Consequently, the destruction of local draft board records had an immediate and profound impact on the ability of a local board to function, and thus had ramifications for the entire System. The destruction of an individuals’ file meant, in many cases, that not only were all records of that person’s classification destroyed, but also all of the System’s records of their existence. In other words, that person would never be drafted unless they intentionally decided to re-register with the Selective Service System.

As would be expected, the Selective Service System quickly countered with a number of measures intended to protect the functions these records supported. Files were duplicated and arranged by individual as well as classification type. These two sets of files were then linked together through a cross referencing system. In addition, records were microfilmed and the microfilm was transferred to state and national offices. Even with these countermeasures in place, a successful draft board raid could cripple the operations of a local board for weeks or months. That these countermeasures were employed speaks to the perception of records described by Ciaran Trace’s analysis of record keeping in modern organizations as “…just as much proactive as reactive in the sense that they are created in anticipation of the uses to which they may be put.”

As Fernando Baez points out in his work A Universal History of the Destruction of Books, individuals who purposefully destroy books (and other memory objects including records) usually do so out of strong ideological convictions. The destruction of draft board records by members of the Catholic Left is no exception to that rule. These activists were prodded to action by a wide variety of motivations.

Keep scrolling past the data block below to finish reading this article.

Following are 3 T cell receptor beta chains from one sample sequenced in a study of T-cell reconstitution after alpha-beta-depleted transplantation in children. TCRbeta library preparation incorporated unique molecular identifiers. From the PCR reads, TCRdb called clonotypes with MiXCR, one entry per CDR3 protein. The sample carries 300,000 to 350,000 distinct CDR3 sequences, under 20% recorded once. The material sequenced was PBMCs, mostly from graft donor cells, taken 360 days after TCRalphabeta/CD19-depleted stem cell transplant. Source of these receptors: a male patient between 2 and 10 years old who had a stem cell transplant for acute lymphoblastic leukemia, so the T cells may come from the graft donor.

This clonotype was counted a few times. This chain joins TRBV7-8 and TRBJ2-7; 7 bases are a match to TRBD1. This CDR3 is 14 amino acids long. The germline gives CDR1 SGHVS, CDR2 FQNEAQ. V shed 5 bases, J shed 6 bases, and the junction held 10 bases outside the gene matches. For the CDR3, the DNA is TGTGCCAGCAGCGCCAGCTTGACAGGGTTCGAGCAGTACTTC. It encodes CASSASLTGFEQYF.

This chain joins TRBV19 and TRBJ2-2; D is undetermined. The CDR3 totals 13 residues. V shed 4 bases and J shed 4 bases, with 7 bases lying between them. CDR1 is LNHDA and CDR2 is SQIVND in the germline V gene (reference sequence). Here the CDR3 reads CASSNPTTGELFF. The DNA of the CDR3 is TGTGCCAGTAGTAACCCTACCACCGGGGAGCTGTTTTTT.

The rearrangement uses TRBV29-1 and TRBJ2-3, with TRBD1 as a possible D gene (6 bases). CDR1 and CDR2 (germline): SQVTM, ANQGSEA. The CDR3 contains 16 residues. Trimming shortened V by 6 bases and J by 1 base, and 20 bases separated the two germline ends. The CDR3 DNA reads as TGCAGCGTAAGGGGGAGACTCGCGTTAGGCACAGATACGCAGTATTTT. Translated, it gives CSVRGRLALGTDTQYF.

Perhaps most obviously, many of these draft board raids explicitly sought to end the Vietnam War by damaging one piece of the apparatus by which it was carried out. Their hope was that destroying these records would temporarily or permanently impede the ability of the Selective Service System to function effectively, and that the reconstruction of those files would prove too time-consuming and too costly for the System to bear.

But many of the activists were concerned with more than simply ending the Vietnam War. As I mentioned earlier, many of them saw the Vietnam War as merely a symptom of an unjust and oppressive system whose tentacles reached to every corner of the globe, and their actions were motivated by a desire to counter or outright destroy that system. Citing domestic and global inequality and oppression, including the disproportionate impact of the draft on minority and impoverished communities, the statement of the Catonsville Nine concludes with the markedly unsubtle statement, “Injustice is the great catalyst of revolution,” and a call to radically revise or eradicate capitalism.